This morning Linda Milazzo used the bully pulpit of her blog post on The Huffington Post to call out an indignity that should not go unnoticed:
On Friday's Larry King Live show, Republican strategist and owner of The Polling Company, KellyAnne Conway, stated that Hillary Clinton and Barack Obama were
"arguing about whether she should let him sit on the back of the bus of her presidential ticket."
Even by CNN standards, with its ample chicanery and spin, Conway's remark was brutal. Larry King's nightly program, usually more schmooze than news, was plunged to a Limbaugh-like low.
Milazzo then made note of how Obama supporter, Jamal Simmons, who was also on the program, immediately challenged Conway without sacrificing the moral high ground; but, from my point of view, the more important aspect of her account had to do with King's relative passivity in the face of such offensive linguistic manipulation:
Larry King was clearly disturbed by Conway's 'back of the bus' assault. He asked her if she had actually used the term and what she had meant when she used it. But King's simple question was not a true rebuke. Conway's racism deserved a strong on air condemnation from the host -- not the off-camera chiding that was likely to come. At 74 years old, Larry King should have witnessed the inhumanity and disgrace of Jim Crow throughout his youth and adult years. There was institutionalized racism in Larry King's native New York, and in Florida where he worked early on. White Americans weren't blind to the injustice. They just didn't suffer its pain -- at least not directly.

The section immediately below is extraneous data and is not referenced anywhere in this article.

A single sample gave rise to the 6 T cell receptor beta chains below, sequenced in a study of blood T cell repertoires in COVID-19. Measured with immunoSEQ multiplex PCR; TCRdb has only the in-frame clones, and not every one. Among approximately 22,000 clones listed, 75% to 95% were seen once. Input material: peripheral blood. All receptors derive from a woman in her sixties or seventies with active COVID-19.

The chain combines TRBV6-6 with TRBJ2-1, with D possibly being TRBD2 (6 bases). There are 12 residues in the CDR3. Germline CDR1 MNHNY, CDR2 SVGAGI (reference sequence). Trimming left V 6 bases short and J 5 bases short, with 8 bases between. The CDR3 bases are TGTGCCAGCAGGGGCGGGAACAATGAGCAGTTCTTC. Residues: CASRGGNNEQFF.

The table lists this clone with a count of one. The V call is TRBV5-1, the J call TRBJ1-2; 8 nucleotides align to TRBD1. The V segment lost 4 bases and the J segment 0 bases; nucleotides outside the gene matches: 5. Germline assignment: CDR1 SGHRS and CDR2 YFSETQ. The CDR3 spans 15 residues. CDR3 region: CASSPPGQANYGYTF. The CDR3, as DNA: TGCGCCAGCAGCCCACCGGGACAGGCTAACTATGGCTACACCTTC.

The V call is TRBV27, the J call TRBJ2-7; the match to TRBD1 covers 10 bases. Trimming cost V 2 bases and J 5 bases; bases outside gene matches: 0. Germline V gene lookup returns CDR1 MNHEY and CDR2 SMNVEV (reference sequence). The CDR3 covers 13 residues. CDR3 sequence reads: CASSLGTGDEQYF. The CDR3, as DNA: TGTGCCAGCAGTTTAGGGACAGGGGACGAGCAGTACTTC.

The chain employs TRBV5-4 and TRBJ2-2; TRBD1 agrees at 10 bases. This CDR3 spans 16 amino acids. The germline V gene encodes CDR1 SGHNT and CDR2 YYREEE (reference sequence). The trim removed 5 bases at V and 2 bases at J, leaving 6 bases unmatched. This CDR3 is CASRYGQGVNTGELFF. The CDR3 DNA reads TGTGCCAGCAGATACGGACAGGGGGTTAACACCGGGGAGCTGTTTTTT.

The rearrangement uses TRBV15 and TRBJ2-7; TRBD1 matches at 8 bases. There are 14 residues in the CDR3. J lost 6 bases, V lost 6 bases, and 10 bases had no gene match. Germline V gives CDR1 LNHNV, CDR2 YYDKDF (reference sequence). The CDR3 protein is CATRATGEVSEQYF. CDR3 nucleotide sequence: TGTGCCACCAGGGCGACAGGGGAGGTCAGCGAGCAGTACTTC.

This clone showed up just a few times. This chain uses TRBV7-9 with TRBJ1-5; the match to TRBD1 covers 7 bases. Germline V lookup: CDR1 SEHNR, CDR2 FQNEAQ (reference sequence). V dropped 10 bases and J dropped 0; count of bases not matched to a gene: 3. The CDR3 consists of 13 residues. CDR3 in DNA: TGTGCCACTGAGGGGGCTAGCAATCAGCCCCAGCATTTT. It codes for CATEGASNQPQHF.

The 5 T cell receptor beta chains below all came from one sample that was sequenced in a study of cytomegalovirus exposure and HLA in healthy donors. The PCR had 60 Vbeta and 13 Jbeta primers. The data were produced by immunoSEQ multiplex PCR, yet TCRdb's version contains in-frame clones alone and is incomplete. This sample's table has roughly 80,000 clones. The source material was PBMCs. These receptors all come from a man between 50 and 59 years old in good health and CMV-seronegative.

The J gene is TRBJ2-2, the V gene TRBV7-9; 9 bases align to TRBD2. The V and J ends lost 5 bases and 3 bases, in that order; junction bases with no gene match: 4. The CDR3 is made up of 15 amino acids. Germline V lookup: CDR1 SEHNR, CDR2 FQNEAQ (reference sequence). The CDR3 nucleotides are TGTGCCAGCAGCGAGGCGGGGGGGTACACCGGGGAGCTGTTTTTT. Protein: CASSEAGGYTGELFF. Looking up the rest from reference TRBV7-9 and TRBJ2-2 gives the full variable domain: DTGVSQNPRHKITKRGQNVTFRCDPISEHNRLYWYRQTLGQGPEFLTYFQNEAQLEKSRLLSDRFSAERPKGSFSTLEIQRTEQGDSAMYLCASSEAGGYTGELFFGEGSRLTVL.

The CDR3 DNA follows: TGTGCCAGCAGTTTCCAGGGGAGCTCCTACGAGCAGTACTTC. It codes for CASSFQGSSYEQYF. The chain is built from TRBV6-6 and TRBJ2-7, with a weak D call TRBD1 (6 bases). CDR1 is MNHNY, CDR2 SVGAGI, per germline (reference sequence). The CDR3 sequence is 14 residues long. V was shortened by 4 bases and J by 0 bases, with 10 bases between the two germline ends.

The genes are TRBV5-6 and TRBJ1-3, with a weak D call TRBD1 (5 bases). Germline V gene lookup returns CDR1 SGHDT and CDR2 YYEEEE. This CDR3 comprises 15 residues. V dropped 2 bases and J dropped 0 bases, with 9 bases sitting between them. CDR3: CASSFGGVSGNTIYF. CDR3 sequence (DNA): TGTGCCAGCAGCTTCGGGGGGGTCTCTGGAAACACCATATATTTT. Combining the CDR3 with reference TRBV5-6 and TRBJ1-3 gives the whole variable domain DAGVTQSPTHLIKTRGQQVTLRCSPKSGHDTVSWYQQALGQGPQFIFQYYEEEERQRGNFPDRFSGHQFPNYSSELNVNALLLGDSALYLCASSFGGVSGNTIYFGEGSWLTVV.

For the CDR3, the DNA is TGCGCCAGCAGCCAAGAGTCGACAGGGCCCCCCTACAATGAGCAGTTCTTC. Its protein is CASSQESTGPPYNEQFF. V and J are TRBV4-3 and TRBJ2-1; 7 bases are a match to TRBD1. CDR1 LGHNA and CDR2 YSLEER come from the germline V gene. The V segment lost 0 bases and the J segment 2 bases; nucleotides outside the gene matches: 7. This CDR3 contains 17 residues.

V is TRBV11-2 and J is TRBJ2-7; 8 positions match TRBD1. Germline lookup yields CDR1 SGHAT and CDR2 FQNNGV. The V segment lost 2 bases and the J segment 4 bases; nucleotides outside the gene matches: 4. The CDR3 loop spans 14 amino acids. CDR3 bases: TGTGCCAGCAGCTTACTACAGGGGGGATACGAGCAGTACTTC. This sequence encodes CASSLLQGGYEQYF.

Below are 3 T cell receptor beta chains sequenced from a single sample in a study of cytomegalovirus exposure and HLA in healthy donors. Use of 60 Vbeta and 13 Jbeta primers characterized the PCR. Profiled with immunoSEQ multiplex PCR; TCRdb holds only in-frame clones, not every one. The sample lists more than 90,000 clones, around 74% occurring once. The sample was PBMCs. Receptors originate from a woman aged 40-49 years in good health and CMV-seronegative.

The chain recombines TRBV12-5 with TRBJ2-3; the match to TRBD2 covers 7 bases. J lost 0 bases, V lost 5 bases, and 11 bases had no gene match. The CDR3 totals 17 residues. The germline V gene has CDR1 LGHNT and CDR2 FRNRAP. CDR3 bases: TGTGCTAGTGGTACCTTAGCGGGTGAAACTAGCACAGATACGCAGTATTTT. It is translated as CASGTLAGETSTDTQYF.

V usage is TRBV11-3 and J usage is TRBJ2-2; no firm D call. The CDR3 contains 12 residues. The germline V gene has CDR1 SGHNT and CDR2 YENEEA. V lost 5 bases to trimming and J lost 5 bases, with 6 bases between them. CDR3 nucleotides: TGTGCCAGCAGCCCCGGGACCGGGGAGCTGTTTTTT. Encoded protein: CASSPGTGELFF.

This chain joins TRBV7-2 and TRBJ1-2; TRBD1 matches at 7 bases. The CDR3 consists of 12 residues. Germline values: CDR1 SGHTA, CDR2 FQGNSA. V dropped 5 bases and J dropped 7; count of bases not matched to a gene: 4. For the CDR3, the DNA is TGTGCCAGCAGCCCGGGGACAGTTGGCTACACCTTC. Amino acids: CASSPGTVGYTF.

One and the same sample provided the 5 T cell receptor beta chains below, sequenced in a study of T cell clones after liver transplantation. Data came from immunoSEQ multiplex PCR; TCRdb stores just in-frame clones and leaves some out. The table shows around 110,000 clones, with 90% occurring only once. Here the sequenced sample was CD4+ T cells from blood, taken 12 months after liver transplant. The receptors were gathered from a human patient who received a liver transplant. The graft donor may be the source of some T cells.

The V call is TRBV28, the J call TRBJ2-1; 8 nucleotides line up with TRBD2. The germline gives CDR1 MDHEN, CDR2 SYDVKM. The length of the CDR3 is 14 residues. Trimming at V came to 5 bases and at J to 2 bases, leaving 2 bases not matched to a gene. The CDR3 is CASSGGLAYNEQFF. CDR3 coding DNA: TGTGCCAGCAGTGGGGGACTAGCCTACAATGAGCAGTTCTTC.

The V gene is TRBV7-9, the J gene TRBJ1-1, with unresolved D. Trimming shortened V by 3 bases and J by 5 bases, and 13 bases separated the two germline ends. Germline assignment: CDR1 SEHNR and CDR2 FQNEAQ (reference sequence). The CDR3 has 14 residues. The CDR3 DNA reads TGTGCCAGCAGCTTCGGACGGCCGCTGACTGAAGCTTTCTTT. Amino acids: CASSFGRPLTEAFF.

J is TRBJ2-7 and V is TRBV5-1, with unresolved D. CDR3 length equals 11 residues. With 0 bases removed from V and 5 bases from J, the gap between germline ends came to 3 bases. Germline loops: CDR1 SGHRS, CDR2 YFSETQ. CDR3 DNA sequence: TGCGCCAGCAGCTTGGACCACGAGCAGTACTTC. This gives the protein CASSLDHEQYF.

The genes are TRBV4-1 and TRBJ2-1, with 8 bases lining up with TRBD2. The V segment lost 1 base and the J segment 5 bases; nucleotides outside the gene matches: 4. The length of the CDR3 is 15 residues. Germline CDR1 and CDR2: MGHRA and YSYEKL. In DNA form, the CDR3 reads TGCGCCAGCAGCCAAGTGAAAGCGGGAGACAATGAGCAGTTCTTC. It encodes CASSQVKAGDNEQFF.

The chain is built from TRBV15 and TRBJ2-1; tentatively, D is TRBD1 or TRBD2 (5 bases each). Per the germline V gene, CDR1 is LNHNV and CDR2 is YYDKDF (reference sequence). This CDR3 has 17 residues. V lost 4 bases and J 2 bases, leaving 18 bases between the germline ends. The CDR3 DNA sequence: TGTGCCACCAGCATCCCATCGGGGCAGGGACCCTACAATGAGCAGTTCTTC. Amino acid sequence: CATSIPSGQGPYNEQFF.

Actually, King is of an age that should have witnessed enough anti-Semitism to match the level of prevailing racism and may well have experienced it rather than just witnessing it. This would add fuel to Milazzo's fire against his passivity.
Unfortunately, her idea of an active response in this case leaves a bit to be desired:
If you are disturbed and appalled by KellyAnne Conway's racist tactics, please let CNN know. Racism, particularly on the public airwaves, must not be permitted to occur. Call the CNN comments line at: (404) 827-1500 or click here to e-mail the Larry King Live show.
Without trying to sound either defeatist or futilitarian, I have to say that the idea of employing the "usual feedback channels" to either Larry King Live or all of CNN reminds me of one of my favorite lines from Walt Kelly's Pogo: "I'd write a nasty letter to the mayor if he could only read!" Milazzo's strategy is unlikely to lead to anything more than a gratuitous thank-you letter. The only way to protest is in the marketplace. In this case the way to do that would be through a mass boycott of King's program. This would quickly devalue the slots for commercials in his program, and that is the only language that CNN executives understand! (Needless to say, if you can pull that off, think of what you could do for those other CNN broadcasters who claim to offer something more substantive than the sort of schmoozing that draws audiences to King!)